Book Review: Dangerous Intersections, by Jay Dennis and Jim Henry



State Farm Insurance annually publishes the eleven most dangerous intersections in America, identifying the main causes of such accidents and fender-benders in the report. In their co-authored book, Dangerous Intersections, Eleven Crucial Crossroads Facing the Church in America, Jay Dennis, pastor of First Baptist Church @ the Mall in Lakeland, FL, and Jim Henry, pastor of First Baptist Church Orlando, FL, pick up the analogy and identify the eleven most dangerous intersections for churches to navigate today. In their analysis, they offer practical and biblical advice from their combined experience and wisdom on how to lead through these intersections and provide a simple and practical guide on leading and growing a biblical church in America today.

“The church of the twenty-first century faces some dangerous intersections. This book identifies the ten [there are actually eleven mentioned in the book] most dangerous intersections with which churches must deal or fail to be relevant. When church leaders ignore these intersections, the world begins to ignore the church. It seems we are hearing every week about another church that is struggling, another pastor who is ready to leave the church and even the ministry, and yet another church that is divided. The good news is we can get through the intersections if we do it God’s way.” (Dennis and Henry, Dangerous Intersections, p. 2).

Dennis and Henry therefore set out “to share specific principles that will help any church become compelling” (p. 3). They identify eleven intersections that pastors must cross successfully to make your church “the trip of a lifetime.”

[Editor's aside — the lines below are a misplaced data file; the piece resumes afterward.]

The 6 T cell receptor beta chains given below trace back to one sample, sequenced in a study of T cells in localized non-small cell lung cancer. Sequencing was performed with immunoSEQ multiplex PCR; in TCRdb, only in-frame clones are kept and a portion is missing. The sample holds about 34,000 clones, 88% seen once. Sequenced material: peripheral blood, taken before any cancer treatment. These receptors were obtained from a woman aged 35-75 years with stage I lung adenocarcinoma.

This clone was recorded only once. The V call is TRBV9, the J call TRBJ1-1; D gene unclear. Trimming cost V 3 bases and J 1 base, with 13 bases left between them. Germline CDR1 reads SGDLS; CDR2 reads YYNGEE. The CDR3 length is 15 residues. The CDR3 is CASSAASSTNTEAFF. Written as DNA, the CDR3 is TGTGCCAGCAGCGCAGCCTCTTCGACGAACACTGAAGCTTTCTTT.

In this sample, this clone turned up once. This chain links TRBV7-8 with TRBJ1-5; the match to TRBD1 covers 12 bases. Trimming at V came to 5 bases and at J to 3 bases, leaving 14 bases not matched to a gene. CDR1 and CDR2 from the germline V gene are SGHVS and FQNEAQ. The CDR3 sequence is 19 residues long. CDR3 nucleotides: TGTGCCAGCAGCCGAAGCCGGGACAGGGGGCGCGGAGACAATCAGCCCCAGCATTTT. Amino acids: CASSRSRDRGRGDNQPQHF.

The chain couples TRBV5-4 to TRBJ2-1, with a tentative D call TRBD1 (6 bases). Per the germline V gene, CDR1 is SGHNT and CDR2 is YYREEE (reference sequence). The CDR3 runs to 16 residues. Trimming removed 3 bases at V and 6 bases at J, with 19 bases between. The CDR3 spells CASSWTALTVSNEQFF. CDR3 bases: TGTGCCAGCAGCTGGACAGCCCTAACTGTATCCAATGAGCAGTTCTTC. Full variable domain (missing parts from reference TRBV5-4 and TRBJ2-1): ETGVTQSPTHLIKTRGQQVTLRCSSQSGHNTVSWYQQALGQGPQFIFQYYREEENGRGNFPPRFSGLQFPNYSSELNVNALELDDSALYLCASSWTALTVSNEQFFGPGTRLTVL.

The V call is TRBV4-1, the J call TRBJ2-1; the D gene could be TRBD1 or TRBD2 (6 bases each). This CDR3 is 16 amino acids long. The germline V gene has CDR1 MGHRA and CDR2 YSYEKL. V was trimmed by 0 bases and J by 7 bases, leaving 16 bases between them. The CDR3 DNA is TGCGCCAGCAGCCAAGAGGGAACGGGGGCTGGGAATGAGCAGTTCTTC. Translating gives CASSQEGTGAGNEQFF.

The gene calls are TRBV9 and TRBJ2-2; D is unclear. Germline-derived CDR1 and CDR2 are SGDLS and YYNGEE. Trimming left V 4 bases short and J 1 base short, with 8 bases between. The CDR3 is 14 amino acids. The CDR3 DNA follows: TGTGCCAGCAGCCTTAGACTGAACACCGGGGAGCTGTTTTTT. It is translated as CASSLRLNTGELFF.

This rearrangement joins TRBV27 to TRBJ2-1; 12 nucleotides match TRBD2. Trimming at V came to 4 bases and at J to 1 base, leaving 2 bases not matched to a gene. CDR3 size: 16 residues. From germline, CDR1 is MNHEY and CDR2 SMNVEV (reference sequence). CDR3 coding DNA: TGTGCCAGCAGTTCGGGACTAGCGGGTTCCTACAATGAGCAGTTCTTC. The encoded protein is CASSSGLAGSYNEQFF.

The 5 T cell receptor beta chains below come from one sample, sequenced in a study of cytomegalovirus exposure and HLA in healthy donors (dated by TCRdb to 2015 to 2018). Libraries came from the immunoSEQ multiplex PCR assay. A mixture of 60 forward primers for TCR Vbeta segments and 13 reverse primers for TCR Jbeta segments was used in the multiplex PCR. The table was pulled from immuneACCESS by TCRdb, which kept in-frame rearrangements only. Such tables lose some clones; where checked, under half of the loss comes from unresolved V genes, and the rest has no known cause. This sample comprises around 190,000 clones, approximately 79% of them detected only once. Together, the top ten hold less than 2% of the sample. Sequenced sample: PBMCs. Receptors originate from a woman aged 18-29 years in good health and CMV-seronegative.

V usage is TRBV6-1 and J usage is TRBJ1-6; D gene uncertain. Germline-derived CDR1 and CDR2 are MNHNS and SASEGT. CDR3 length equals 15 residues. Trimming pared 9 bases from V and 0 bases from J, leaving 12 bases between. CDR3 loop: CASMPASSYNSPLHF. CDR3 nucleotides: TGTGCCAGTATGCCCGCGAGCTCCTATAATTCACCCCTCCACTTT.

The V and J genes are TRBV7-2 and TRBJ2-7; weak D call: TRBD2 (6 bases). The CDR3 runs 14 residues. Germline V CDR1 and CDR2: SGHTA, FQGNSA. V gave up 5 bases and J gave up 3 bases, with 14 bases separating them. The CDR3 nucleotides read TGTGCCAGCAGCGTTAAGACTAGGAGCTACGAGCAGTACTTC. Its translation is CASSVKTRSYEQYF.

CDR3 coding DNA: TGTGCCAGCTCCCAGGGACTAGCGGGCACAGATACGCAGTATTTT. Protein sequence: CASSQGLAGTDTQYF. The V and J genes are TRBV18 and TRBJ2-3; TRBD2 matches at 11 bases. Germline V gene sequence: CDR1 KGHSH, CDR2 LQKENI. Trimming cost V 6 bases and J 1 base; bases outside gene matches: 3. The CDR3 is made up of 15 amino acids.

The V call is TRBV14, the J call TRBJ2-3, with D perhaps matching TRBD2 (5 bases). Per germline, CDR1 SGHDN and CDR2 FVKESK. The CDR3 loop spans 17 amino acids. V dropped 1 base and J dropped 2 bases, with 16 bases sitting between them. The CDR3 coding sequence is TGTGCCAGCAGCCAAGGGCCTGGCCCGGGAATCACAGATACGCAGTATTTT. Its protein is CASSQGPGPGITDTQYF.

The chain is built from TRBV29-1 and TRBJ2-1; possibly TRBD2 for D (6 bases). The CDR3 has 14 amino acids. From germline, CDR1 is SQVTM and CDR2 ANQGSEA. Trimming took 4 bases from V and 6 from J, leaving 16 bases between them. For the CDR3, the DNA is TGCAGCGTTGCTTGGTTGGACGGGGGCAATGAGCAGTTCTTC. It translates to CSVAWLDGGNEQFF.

Overall, the eleven crossroads and respective principles that Dennis and Henry underscore are simple and biblical ones.

1. At the Intersection of Worship and the Missing God – Worship, defined as “celebrating with heart, mind, and body who God is, who Jesus is,” (p. 17) is the most “exciting” and “potentially” dangerous of all intersections (p. 5). Fear – of losing control, of offending someone, of failure – is the main causes for mediocre worship. To get back to “the hear of worship,” we must hit “seven chords of worship – making music to God” (p. 18): 1) Praise; 2) Thanksgiving; 3) Confession of Sin; 4) Scripture; 5) Giving; 6) Prayer; 7) Commitment.

2. At the Intersection of Change and Stagnation – The greatest threat to the church today is being ignored. A loss of passion for prayer, enthusiasm for evangelism, motivation for ministry, and “WOW” in worship, “in-love-ness” with the Lord are the signs that death is at the door. Dennis and Henry conclude by providing eight tips for getting through change: 1) stop at the intersection; 2) look for incoming traffic; 3) look behind you; 4) look ahead; 5) look beside you; 6) don’t cross it alone; 7) don’t run it; 8) proceed with caution, but do proceed.

3. At the Intersection of Family-Sensitive and Family-Damaging – “As pastors and church leaders we must address the specific needs of marriages and families. We must understand that as we take God’s Word and make personal application, it will most often defy political correctness. But when the Bible is shared with love in the power of the Holy Spirit, marriages, families, teenagers, and single adults can be transformed” (p. 48).

4. At the Intersection of Faith and Sight – “What are we praying for and attempting that only God could pull off?” (p. 65). We need to be willing to take risks and incorporate the Jesus Factor – letting Jesus do what only he can do.